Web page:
Under 12 how many rods can they use

Clikfire

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I usually use two rods when fishing, but when I take my 11 year old daughter can she also use two rods?

I was thinking of setting up my rod pod and letting her use the rod nearest to her as well as a float rod to keep her interested, but as she doesn't yet need a rod and line licence I wondered if there is any rules I don't know about.
 
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Phil Hackett 2

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My understanding is that under 12s are entitled like any other angler to use up to a maximum of four, if the club, fishery?s owner allows that many to be used.
Whether this is desirable, practical etc, given the young persons skill level is a matter for debate.
 
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Wolfman Woody

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Good point, Clive!

The fact that we need one licence for two rods and two licences for 3 or 4 rods. One imagines that a youngster could use two quite legitimately since that is what one licence would allow them. However, since they have to buy the second licence either, they could use 4. In fact, if they are not governed by the licencing rules at all, they could use ten if they wished, I suppose.

Like Phil says though, would you want them to use more than 2?
 
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Wolfman Woody

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"However, since they DON'T have to buy the second licence either, they could use 4."

Corrected!
 

Peter Jacobs

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Not that I'd want to argue with Phil, but my understanding is slightly different.

The fact that under 12's do not need a licence is by concession.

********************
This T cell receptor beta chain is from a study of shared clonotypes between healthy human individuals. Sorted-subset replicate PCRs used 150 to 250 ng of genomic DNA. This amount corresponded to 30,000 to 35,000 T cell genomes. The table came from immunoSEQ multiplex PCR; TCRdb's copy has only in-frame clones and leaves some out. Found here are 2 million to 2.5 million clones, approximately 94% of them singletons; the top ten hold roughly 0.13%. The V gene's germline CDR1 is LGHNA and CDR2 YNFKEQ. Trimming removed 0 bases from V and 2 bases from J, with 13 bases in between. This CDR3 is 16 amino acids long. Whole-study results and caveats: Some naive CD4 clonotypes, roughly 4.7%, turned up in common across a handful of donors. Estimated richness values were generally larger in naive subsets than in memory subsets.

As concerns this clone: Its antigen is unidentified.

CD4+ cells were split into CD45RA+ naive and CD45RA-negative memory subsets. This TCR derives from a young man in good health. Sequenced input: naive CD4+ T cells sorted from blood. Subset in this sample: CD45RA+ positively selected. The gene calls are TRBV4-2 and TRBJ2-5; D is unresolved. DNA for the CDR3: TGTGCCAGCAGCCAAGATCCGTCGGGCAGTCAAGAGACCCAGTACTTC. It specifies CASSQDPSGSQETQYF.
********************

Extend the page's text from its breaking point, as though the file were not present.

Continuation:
The concession is granted against the ordinary (adult) licence which is normally for 2 rods.
Therefore I'd suggest that 2 rods would be allowable.

I fully agree with Phil though on the topic of 4 rods versus a youngster's skill level.

Interesting question.
 
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The Monk

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so If I fill my bivvy with loads of under 12 year olds, I can legally set up loads of rod pods full of rods, two per each kid in the bivvy?

I can see great potential here for the child care orientated time bandit!
 

Peter Jacobs

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Oh you can just imagine it, can't you?

Uncle Monk, I'm thirsty
Uncle Monk, I need the toilet
Uncle Monk, Johnny has eaten all yer boilies
Uncle Monk, Chrissy has fallen in the lake
Uncle Monk, Johnny's been sick all over yer bedchair
Uncle Monk, Christian just stepped on your rod pod and bust it
Uncle Monk, I'm hungry
Uncle Monk, can we have Ice Cream?

Nope, I'll stick to fishing on my own or with grown ups - or what passes for them at any rate :)

Uncle Monk, Ron's just fired your catapult at that copper and he's bleedin'mad about it too.
 
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The Monk

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hahahahahahaha, yes that brings back some memories mate!!, the things you have to do to cast a few extra rods out haha
 
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Phil Hackett 2